'Yes, I really admire him,' Bland says, 'and I do see quite a lot of him.' Green has bought a large house near Bland's 13th century chateau in France. 'It's bigge,r but not better, than mine,' jokes Bland. 'At least that's what I tell him.' The two of them, plus Max Hastings, editor of the London Evening Standard, run a regular dining circle where, says Bland, they gossip ferociously about the media. Hastings, another keen shooter, has yet to follow his friends to Gascony. 'Not enough things to kill there,' Bland quips slyly. At times, you would guess, it is a struggle for Bland to control that caustic wit.

He makes as many enemies as friends, apparently, but if you are a friend, he treats you well. One tells me how, after Bland earned his first million (when a printer he chaired, Sir Joseph Causton, was taken over), he lent a chunk of it to him interest-free for a bridging loan. Others receive similar largesse. But annoy him, and he will carry the grudge for years.

When I ask Bland about losing LWT to Gerry Robinson of Granada, he says it was the worst day of his business life. But it was clearly not Robinson who got his goat. In the end, the deal hinged on a decision made by Carol Galley at investor MAM.

She's not a close personal friend then? His beady eyes narrow.

'She is neither close, nor personal, nor a friend,' he says crisply.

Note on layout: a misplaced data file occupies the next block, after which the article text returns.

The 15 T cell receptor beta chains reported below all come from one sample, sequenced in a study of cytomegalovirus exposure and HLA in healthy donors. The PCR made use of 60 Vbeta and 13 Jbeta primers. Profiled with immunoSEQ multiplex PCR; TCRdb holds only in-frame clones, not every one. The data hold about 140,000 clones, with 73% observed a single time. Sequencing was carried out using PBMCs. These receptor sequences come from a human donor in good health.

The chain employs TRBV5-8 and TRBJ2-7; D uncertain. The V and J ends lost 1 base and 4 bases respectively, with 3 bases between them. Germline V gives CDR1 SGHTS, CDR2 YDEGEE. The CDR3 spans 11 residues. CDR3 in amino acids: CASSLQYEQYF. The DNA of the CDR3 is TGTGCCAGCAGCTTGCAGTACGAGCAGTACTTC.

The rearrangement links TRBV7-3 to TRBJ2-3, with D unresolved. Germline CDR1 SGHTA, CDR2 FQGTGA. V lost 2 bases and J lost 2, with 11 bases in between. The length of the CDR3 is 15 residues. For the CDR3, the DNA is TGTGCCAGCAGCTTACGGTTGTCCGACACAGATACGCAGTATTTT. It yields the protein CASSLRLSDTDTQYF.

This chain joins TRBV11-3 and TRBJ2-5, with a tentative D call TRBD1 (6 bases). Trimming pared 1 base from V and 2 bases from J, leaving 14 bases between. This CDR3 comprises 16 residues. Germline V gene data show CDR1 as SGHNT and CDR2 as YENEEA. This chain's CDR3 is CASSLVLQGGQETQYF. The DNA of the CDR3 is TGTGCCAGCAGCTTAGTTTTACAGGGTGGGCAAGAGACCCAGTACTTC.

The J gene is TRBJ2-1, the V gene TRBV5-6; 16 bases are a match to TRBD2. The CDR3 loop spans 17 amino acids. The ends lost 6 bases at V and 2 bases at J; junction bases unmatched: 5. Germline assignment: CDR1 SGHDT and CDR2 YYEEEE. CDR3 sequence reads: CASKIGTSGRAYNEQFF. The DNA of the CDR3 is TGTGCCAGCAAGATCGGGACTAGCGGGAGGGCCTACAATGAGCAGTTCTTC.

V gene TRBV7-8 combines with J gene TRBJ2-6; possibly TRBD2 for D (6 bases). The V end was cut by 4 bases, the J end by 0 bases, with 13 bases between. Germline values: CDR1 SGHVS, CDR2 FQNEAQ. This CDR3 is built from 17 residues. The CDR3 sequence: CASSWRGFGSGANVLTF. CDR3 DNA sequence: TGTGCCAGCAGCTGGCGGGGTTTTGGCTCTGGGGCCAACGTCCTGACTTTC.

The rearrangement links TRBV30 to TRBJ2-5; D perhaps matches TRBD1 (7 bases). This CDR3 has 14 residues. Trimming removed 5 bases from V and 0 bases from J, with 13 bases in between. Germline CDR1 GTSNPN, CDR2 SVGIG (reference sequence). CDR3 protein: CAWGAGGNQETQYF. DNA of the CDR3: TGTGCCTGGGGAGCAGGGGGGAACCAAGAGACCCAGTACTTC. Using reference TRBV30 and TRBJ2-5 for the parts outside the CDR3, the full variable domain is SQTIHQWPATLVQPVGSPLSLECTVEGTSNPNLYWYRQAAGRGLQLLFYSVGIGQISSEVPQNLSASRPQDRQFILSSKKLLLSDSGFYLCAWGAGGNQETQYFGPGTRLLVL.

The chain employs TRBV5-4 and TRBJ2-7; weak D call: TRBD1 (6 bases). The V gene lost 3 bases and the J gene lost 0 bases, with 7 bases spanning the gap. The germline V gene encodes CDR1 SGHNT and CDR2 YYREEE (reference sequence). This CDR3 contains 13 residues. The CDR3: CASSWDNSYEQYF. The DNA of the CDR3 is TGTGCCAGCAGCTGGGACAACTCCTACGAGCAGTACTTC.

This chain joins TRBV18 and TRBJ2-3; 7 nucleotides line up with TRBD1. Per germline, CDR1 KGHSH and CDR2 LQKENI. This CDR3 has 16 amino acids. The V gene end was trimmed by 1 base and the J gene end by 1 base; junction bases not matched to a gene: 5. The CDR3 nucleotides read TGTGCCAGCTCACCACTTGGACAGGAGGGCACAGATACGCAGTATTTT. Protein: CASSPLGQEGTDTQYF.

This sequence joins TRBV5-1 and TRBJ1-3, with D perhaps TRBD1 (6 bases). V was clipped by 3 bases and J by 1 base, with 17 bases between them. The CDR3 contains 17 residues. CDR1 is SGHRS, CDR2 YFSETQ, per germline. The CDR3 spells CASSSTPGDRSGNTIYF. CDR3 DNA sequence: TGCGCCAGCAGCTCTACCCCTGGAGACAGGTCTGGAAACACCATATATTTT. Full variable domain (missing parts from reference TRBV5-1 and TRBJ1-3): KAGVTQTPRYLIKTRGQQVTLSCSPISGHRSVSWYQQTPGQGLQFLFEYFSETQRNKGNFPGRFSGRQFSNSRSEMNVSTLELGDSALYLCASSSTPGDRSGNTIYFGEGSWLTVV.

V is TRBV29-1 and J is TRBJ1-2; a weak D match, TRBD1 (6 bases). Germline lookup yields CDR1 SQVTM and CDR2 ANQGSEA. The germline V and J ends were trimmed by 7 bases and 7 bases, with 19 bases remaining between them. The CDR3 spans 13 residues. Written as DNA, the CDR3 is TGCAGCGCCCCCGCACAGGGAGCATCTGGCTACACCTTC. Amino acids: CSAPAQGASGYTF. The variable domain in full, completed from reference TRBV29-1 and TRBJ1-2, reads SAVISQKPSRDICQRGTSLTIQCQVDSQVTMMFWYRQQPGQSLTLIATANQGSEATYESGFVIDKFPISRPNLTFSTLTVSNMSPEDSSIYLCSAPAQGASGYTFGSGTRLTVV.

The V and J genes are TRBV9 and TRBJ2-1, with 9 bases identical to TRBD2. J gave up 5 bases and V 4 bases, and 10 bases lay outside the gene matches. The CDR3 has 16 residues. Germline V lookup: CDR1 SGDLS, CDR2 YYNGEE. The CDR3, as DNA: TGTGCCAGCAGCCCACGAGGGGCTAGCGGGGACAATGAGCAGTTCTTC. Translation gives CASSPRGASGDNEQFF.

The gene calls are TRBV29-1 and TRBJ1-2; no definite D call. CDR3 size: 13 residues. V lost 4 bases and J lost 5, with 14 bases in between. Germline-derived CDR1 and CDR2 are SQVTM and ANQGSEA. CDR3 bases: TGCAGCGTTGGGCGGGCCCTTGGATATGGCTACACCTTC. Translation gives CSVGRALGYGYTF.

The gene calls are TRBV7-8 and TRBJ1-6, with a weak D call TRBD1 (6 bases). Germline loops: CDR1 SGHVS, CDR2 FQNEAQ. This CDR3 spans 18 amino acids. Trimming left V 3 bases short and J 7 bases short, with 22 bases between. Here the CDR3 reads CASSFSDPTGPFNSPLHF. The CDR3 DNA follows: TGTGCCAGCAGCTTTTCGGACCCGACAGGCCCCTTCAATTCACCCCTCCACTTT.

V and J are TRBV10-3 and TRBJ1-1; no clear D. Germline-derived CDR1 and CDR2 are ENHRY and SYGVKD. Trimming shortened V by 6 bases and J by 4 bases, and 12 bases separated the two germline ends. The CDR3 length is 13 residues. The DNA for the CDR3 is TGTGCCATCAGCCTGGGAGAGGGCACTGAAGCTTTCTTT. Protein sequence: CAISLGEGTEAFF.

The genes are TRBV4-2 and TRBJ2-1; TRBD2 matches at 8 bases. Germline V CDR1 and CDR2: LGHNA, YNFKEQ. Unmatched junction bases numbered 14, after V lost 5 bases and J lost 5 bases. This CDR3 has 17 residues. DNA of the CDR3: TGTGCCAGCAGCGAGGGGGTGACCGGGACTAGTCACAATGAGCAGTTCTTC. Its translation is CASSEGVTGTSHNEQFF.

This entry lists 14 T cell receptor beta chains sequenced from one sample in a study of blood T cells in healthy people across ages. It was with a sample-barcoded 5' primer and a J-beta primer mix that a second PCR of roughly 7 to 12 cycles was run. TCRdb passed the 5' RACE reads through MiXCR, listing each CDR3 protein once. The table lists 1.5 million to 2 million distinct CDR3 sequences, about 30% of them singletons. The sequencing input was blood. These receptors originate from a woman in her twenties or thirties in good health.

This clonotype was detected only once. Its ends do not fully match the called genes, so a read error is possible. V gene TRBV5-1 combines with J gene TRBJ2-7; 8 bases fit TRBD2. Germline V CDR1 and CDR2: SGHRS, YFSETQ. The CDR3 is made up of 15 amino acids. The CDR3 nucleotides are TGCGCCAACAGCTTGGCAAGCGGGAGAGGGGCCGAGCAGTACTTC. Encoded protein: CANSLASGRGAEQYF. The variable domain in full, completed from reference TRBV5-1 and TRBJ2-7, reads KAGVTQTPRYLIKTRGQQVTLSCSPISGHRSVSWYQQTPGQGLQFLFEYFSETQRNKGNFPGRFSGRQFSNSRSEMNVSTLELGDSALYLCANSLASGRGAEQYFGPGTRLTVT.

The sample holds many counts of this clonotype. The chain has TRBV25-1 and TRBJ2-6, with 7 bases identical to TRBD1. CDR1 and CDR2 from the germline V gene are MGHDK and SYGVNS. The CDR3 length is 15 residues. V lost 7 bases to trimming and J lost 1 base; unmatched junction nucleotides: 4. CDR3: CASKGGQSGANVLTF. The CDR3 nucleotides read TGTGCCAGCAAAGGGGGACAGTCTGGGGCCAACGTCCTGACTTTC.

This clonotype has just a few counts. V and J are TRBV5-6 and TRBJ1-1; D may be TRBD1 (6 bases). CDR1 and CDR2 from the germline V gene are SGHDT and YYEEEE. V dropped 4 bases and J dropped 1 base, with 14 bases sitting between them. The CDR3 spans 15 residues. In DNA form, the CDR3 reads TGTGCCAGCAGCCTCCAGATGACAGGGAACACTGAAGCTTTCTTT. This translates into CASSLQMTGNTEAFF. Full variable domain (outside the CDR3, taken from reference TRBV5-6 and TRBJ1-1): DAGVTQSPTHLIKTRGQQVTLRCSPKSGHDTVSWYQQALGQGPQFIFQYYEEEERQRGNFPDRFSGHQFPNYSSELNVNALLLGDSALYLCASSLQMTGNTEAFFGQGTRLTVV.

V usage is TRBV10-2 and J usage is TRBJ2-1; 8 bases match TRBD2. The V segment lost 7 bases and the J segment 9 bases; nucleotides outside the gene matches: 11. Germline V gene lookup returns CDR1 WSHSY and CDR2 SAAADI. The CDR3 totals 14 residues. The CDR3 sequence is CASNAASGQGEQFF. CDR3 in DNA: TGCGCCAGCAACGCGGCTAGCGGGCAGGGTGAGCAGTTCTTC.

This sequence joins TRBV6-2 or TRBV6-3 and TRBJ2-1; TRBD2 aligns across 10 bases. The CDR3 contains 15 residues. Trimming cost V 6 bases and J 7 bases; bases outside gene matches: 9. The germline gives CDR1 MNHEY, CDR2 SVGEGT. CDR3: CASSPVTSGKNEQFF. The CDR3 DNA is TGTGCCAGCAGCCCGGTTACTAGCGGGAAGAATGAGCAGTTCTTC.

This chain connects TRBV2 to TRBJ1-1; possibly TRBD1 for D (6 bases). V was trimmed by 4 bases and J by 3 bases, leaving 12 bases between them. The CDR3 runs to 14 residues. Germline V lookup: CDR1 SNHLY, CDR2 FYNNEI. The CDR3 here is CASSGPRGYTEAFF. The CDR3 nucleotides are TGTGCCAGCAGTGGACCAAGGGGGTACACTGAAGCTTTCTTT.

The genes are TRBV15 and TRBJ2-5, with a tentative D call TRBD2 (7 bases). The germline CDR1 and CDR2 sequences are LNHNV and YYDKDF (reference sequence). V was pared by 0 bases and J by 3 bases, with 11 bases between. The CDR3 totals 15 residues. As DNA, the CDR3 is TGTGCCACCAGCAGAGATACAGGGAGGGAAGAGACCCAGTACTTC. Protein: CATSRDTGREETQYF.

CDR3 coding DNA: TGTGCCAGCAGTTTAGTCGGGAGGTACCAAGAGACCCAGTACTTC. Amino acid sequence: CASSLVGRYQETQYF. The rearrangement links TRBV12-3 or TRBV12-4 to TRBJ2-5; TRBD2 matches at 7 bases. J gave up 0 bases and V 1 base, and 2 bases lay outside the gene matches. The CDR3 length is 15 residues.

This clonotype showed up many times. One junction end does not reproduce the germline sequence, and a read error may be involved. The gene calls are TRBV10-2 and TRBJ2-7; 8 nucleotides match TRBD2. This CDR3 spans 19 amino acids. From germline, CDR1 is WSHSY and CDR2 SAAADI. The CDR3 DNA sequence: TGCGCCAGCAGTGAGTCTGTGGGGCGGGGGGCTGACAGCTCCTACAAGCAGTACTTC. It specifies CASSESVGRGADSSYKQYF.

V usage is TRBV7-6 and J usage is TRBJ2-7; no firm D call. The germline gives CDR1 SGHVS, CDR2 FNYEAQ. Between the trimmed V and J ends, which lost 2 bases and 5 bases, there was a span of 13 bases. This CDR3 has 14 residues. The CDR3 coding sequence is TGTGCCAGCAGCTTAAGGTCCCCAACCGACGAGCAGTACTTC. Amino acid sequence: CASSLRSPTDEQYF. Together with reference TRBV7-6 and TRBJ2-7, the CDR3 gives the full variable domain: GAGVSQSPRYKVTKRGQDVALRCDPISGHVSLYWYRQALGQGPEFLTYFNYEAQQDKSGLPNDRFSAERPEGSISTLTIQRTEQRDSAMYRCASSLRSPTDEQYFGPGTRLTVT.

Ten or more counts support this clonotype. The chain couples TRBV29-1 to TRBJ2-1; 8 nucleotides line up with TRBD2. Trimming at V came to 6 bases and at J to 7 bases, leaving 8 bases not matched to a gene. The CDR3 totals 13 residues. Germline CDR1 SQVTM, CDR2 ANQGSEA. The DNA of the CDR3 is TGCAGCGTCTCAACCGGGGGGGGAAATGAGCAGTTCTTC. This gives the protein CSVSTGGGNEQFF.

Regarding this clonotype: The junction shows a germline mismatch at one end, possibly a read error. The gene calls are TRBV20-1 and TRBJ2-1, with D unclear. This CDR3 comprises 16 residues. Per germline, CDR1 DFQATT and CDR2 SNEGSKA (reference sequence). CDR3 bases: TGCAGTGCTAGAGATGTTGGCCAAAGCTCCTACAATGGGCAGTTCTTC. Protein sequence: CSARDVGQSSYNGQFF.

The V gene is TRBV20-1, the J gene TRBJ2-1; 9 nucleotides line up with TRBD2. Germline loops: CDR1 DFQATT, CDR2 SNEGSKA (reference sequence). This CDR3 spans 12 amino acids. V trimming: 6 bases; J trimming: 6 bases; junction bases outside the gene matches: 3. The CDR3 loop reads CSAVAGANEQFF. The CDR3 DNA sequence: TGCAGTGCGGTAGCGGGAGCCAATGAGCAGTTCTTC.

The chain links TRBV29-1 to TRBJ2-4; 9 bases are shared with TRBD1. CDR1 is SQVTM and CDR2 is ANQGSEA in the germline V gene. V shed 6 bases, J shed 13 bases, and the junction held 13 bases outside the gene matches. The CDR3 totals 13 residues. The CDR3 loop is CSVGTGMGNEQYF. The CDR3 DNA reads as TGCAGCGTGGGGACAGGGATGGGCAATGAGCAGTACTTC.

Then he pauses, measuring what he should say, before adding that it was understandable - Galley took the decision because MAM had a larger shareholding in Granada, and anyway, she has done very well out of backing Robinson.

MAM carried the day in Granada's Forte bid, too.

Her and Gerry? 'Oh yes,' says Bland, sardonically, 'I am sure they are close personal friends.'

He just cannot resist it. But he clearly conducts himself with rather more care than in his LWT days. There he was famous for staring down stupid journalists and shouting 'Bollocks' at people like Dyke who dared to contradict him. 'Yes, there is much less bollocks at the BBC,' he says, with a wry grimace. 'When you are sitting under the stern gaze of Lord Reith, you wouldn't dare say things you might in other circumstances. I am also older now.'